Discontinue receiving or disposing of gypsum waste at the landfill with new state approval.
Submit in 30 days a plan to drain, inspect and analyze the pond's failure.
Submit in 30 days a plan to manage the gypsum waste from the plant during the pond and landfill's shutdown.
Submit a plan to stabilize and repair the pond, adding a synthetic liner to the existing clay liner.
Source: Tennessee Department of Environment and Conservation
A state order against TVA will idle the Kingston Fossil Plant's new $456 million air scrubber until the utility drains and relines the 1-year-old gypsum waste pond that sprang a leak last week.
The leak, discovered Wednesday -- exactly one week before the 2-year anniversary of TVA's 1.2 million-gallon coal ash spill at the same Harriman, Tenn., plant -- sent a shock wave through the community.
"Are we really safe? Really?" said Sarah McCoin, a resident of the Swan Pond community where TVA still has about 500 million gallons of ash to clean up.
On Monday, TVA spokeswoman Barbara Martocci said the utility has no estimate of how much time it will take or what it will cost to comply with a Tennessee Department of Environment and Conservation order to install a synthetic liner in the pond, which now is lined only with clay.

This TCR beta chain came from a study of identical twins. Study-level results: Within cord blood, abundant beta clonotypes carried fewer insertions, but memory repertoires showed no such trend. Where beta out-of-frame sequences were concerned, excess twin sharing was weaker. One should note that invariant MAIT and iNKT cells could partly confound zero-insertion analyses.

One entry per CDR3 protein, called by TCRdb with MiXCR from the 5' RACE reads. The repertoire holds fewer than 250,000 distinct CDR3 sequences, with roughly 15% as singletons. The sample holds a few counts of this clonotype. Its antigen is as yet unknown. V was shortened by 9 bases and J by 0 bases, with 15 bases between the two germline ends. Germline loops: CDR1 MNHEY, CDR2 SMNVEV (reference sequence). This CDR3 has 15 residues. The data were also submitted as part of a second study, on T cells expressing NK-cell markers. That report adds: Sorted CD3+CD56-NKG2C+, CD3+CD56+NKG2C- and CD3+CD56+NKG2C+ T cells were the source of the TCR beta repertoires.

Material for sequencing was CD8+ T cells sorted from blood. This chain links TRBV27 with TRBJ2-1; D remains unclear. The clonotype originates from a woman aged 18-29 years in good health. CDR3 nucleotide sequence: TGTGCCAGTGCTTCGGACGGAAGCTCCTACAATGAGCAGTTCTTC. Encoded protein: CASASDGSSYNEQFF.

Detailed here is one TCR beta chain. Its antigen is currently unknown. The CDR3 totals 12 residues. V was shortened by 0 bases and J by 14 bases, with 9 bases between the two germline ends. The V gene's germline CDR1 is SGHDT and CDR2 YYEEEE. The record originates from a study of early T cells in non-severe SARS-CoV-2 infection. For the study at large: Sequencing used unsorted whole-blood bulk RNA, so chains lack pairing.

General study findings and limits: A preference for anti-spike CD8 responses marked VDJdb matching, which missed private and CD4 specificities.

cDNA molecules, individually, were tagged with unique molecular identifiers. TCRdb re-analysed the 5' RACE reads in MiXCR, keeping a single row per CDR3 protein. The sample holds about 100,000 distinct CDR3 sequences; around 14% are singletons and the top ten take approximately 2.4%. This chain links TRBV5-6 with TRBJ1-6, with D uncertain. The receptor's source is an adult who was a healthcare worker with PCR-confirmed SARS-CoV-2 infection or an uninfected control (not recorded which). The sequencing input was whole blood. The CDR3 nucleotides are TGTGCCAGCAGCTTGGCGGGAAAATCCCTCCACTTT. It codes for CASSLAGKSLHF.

The state order, issued Friday, described the discovery of the leak as "a small vortex visible at the surface of the water in the gypsum landfill."
According to the order, a TVA contractor investigating the gypsum pond's drainlike vortex "identified a dropout or sinkhole in the landfill liner. ... The leak was approximately one-to-two feet in diameter."
On the other side of the dike wall, water was found seeping out just inches from the Clinch River.
Last week, TVA had described the leak as being "quarter-sized."
The state and TVA said the leak appeared to be mostly clear water, not gypsum.
"There's very little gypsum in the pond, still," said Steve McCracken, TVA's general manager for the Kingston ash recovery project.
Gypsum wastes come from the air scrubbing process that removes sulfur dioxide from the flue gas that is created during the burning of coal to make electricity. The plant's new but now-idled scrubber only has been online since June.
The coal ash waste, spilled on Dec. 22, 2008, came from 50 years of burning coal within the plant.
The gypsum pond is about a mile from the 2008 ash pond spill site.
Contact staff writer Pam Sohn at psohn@ timesfreepress.com or 423-757-6346.